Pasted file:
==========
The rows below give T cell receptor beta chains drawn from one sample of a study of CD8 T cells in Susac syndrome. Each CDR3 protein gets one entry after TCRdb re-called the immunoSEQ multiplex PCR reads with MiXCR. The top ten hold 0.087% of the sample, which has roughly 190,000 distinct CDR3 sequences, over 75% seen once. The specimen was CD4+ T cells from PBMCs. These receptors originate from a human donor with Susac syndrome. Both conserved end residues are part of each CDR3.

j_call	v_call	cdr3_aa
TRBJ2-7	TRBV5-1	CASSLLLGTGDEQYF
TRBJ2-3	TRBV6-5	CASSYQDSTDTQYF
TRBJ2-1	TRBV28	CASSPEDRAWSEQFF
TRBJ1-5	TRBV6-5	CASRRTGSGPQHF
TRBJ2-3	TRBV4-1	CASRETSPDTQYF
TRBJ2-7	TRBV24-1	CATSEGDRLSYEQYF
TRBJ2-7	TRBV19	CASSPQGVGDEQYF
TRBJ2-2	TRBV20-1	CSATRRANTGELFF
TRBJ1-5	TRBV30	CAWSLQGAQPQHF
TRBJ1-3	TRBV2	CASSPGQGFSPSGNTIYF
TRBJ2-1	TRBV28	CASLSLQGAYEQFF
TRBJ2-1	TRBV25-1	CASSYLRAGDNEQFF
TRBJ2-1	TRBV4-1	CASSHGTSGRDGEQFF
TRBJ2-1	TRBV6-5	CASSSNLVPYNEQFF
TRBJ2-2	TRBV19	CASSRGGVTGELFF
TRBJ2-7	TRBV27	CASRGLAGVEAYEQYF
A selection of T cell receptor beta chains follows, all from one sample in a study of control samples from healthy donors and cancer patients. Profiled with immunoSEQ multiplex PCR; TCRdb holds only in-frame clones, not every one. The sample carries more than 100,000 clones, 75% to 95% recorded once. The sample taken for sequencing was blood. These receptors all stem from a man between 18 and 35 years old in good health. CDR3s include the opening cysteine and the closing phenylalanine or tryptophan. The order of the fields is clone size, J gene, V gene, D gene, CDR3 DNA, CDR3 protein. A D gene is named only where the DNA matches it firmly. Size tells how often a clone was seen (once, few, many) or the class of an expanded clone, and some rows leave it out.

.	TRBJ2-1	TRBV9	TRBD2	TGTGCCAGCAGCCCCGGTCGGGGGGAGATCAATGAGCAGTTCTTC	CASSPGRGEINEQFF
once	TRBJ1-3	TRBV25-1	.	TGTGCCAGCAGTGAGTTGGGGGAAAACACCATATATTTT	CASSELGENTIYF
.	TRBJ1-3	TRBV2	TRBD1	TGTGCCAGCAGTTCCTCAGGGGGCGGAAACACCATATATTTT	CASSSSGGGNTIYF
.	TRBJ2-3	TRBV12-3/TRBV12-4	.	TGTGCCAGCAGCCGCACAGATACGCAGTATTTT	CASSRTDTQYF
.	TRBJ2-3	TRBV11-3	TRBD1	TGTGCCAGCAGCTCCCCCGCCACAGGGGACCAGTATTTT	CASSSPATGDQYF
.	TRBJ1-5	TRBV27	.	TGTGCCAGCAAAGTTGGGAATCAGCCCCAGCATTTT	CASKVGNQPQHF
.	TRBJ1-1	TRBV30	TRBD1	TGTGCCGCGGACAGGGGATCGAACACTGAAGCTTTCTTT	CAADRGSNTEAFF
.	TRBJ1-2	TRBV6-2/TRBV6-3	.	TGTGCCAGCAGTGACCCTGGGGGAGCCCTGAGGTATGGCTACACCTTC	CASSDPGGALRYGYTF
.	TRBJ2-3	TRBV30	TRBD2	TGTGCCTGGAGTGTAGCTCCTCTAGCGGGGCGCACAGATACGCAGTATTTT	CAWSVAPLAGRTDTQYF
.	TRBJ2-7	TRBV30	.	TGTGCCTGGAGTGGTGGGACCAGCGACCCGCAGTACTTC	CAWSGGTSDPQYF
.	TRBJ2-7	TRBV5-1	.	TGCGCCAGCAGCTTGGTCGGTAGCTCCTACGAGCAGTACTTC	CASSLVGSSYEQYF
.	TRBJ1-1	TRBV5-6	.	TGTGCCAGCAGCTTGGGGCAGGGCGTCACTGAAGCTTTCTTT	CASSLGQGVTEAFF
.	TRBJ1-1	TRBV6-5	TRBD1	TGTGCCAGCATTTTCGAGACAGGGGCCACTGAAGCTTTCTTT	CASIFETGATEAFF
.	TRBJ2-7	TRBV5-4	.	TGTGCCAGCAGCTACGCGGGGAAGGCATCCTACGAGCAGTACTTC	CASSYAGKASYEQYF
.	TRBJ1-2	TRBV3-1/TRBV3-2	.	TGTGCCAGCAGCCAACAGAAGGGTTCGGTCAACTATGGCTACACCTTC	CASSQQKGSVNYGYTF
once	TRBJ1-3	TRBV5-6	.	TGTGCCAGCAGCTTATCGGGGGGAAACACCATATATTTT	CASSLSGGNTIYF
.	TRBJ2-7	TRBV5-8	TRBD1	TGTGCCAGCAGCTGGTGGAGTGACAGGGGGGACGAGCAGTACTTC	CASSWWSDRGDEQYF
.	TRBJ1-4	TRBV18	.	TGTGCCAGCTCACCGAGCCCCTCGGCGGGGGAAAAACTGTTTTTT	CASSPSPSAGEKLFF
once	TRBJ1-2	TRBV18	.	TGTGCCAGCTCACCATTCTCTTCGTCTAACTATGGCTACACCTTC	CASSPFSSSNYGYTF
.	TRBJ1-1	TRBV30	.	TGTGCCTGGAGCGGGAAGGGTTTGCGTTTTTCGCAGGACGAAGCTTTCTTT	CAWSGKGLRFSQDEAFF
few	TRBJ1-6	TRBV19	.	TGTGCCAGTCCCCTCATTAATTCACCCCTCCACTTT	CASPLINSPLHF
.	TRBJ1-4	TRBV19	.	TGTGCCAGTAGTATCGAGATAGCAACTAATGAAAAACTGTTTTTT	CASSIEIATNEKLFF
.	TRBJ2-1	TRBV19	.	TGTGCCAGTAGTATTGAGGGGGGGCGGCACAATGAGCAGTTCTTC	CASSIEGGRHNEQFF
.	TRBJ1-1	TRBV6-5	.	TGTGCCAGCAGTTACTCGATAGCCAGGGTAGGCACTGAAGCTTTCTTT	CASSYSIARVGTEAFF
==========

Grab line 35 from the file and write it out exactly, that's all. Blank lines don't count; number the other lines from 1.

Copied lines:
once	TRBJ1-3	TRBV5-6	.	TGTGCCAGCAGCTTATCGGGGGGAAACACCATATATTTT	CASSLSGGNTIYF